Fun fact! Emojis originated in Japan in the late 1990s and gained widespread popularity with the introduction of smartphones and mobile messaging apps. The first set of emojis was created by Shigetaka Kurita, who was working for the Japanese telecommunications company NTT DoCoMo. These early emojis were simple 12x12 pixel images and featured a range of basic symbols and icons representing emotions, weather, food, and other common concepts. The word “emoji” itself comes from the Japanese words “e” (絵), meaning “picture,” and “moji” (文字), meaning “character.”
In 2010, the Unicode Consortium, the organization responsible for standardizing and encoding characters across different platforms and devices, officially recognized emojis and included them in the Unicode Standard. This made it possible for different operating systems and devices to display emojis consistently.
“Um…hrbrmstr? You titled this section 'The Fitzpatrick Scale' but have just ranted for three paragraphs on emojis, and this is supposed to be 'Typography Tuesday'. Are you feeling OK?”
Patience! We're getting to the good stuff.
Emojis are not traditionally considered typographical elements in the strictest sense. Typographical elements primarily refer to the design and arrangement of text, such as fonts, typefaces, sizes, spacing, and formatting. Emojis, on the other hand, are pictorial symbols used in digital communication to represent various objects, emotions, or concepts.
To re-use a phrase from that previous ❡: In the strictest sense, typographical elements specifically refer to characters that are used for formatting and organizing text, such as letters, numbers, punctuation marks, diacritical marks, and typographic symbols like quotation marks, dashes, or ellipses. These characters are designed to convey meaning, structure, and visual presentation within written text.
While typographical elements are an important subset of Unicode characters, the Unicode Standard goes beyond typography to include a vast array of symbols and characters that serve different purposes. This includes emojis 🙃, musical notation ♮, currency symbols €, arrows ⤵, mathematical operators ∫, technical symbols 🌡, and many more. They're even diverse and handy enough to be stolen by billionaires 𝕏.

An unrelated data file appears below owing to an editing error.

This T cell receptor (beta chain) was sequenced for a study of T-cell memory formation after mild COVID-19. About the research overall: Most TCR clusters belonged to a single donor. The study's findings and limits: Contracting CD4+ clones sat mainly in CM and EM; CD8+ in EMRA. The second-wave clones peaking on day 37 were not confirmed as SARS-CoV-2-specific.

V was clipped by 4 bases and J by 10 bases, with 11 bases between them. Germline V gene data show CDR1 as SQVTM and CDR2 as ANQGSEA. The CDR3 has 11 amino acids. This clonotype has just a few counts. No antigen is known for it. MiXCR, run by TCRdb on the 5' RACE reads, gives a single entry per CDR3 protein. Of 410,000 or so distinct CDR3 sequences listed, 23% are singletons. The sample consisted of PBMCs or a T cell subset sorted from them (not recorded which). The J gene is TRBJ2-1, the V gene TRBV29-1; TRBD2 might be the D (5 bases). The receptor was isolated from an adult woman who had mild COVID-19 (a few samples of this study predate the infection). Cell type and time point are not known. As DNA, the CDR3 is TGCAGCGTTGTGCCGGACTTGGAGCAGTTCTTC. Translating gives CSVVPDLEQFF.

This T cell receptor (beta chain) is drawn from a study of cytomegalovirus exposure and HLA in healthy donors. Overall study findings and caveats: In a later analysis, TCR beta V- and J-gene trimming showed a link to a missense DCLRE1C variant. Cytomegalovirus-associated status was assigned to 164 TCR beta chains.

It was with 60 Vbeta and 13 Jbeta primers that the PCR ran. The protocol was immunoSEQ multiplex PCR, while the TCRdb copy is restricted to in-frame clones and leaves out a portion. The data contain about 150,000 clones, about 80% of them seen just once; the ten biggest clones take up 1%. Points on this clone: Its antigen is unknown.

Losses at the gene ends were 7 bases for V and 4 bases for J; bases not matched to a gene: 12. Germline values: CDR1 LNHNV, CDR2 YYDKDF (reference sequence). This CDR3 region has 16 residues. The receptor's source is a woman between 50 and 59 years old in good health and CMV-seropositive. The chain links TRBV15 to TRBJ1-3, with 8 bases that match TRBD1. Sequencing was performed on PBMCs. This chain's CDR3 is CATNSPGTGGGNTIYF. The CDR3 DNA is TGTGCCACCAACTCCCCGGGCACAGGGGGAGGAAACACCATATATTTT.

In some cases, emojis have been designed with the same level of consideration as typefaces, and they can be assigned Unicode values, similar to characters in a font. And, we all have likely seen how emojis differ across platforms and, even, apps (a sampling of that is in the section header).
All of this, IMO, lends further credence to a controversial assertion of mine that emoji are, indeed, proper elements of typography, and why I've dedicated a section to this explanation and the forthcoming sub-topic.
“*COUGH* Did, um, you forget about this 'scale' thing?”
Never! We needed some foundational history to work from.
The Fitzpatrick Skin Phototype Classification (FSPC) was developed in 1975 by Dr. Thomas Fitzpatrick, a Harvard University dermatologist. This system classifies skin types according to the amount of pigment the skin has and its reaction to sun exposure. The scale was initially developed to measure the correct dose of UVA for PUVA therapy, and was later extended to a wider range of skin types. Today, the Fitzpatrick scale is used by dermatologists, skincare professionals, and researchers to assess skin phototypes, determine the risk of developing skin cancer, and evaluate the effectiveness of skincare products and treatments.